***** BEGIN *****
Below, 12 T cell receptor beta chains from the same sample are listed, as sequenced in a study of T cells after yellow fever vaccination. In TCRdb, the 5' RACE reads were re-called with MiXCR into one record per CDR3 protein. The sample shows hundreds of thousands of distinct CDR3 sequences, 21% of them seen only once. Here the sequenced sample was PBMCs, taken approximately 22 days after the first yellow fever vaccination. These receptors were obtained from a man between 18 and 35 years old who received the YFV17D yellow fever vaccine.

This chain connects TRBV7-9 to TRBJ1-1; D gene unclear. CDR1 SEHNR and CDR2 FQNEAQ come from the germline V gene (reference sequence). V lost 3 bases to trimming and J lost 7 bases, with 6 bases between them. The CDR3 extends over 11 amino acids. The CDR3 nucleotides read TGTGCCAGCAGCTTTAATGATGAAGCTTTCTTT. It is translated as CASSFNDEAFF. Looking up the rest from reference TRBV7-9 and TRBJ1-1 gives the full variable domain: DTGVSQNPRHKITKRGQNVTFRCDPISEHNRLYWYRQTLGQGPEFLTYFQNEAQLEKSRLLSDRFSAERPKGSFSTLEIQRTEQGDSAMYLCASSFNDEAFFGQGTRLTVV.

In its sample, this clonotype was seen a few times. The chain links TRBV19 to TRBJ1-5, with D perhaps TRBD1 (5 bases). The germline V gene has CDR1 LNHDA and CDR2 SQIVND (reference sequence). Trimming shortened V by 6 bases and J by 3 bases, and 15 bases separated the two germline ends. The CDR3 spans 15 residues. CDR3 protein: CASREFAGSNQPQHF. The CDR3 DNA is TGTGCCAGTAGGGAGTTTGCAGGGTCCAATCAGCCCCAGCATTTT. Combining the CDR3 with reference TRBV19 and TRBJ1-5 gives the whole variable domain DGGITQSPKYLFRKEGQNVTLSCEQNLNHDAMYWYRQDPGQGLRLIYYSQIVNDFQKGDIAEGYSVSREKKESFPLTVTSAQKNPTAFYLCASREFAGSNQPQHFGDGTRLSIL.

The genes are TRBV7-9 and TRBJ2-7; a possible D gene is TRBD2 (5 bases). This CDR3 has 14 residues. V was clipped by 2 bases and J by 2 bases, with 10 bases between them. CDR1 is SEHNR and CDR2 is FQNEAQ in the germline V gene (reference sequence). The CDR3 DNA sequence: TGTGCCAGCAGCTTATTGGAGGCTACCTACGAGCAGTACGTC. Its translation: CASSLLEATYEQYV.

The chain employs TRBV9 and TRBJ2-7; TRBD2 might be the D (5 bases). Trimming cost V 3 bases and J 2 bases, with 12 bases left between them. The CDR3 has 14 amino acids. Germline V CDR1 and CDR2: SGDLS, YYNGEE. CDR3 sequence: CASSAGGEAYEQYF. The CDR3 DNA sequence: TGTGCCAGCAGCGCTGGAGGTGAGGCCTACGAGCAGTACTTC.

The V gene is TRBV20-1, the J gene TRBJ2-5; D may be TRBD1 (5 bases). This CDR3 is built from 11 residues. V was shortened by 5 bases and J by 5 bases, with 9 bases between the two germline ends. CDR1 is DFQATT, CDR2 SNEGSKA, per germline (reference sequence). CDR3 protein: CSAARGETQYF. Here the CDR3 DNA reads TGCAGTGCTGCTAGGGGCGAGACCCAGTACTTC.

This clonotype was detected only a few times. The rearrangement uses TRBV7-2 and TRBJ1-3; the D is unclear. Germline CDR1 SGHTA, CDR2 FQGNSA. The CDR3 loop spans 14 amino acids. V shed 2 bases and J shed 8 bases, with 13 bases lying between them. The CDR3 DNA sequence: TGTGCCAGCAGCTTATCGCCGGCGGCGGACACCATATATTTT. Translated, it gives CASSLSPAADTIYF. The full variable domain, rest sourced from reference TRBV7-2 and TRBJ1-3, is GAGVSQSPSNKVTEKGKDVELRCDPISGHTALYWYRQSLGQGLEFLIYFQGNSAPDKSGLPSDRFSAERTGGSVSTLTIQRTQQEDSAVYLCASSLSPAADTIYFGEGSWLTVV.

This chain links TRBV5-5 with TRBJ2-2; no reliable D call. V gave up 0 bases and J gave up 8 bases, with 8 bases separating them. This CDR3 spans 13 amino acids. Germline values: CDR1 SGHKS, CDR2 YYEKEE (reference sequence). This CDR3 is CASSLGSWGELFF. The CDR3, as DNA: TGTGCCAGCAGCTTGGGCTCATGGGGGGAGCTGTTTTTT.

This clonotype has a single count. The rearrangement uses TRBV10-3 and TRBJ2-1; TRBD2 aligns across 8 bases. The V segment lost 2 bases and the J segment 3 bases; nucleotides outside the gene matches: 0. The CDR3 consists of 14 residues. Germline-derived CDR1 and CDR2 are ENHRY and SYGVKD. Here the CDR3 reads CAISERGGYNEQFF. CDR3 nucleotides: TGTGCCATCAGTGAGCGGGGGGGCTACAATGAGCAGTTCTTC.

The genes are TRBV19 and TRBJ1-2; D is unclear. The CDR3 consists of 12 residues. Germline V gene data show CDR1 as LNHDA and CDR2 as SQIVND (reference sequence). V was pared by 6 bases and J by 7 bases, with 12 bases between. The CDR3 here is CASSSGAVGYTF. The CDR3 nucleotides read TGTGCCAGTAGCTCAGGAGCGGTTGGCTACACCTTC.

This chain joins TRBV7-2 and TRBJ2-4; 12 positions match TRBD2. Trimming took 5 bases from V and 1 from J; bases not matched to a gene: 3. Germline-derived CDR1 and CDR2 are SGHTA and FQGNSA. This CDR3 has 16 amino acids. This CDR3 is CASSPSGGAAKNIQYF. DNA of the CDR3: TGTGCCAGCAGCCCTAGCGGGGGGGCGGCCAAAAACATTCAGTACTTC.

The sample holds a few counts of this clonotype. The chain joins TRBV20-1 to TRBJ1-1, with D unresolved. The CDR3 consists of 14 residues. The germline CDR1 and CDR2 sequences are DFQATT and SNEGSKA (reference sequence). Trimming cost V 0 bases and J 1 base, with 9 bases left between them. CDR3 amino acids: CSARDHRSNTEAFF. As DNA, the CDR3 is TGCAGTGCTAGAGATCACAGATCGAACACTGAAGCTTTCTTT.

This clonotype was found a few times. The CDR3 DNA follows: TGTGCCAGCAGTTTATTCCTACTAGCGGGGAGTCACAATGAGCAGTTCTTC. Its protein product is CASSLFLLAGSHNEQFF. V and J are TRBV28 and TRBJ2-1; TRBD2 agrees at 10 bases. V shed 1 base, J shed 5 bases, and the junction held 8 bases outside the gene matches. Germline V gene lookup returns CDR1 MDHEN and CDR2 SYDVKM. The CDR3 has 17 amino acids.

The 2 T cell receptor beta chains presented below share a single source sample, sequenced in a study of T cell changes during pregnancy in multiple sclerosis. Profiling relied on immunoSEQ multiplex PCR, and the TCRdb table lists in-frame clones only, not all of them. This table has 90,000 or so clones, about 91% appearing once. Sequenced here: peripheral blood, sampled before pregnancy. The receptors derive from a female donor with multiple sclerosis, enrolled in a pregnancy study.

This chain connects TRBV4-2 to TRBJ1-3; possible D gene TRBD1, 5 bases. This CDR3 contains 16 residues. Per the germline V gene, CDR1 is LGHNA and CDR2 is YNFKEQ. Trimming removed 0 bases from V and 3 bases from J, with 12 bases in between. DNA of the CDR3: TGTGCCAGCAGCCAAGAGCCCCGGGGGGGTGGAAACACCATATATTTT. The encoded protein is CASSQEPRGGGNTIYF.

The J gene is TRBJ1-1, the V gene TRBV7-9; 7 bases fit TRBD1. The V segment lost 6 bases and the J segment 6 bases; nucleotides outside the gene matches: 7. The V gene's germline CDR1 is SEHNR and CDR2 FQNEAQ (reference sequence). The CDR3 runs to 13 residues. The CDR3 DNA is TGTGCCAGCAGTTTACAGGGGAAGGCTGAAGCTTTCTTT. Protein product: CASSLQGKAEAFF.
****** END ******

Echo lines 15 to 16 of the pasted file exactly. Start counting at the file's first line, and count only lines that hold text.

This chain connects TRBV4-2 to TRBJ1-3; possible D gene TRBD1, 5 bases. This CDR3 contains 16 residues. Per the germline V gene, CDR1 is LGHNA and CDR2 is YNFKEQ. Trimming removed 0 bases from V and 3 bases from J, with 12 bases in between. DNA of the CDR3: TGTGCCAGCAGCCAAGAGCCCCGGGGGGGTGGAAACACCATATATTTT. The encoded protein is CASSQEPRGGGNTIYF.

The J gene is TRBJ1-1, the V gene TRBV7-9; 7 bases fit TRBD1. The V segment lost 6 bases and the J segment 6 bases; nucleotides outside the gene matches: 7. The V gene's germline CDR1 is SEHNR and CDR2 FQNEAQ (reference sequence). The CDR3 runs to 13 residues. The CDR3 DNA is TGTGCCAGCAGTTTACAGGGGAAGGCTGAAGCTTTCTTT. Protein product: CASSLQGKAEAFF.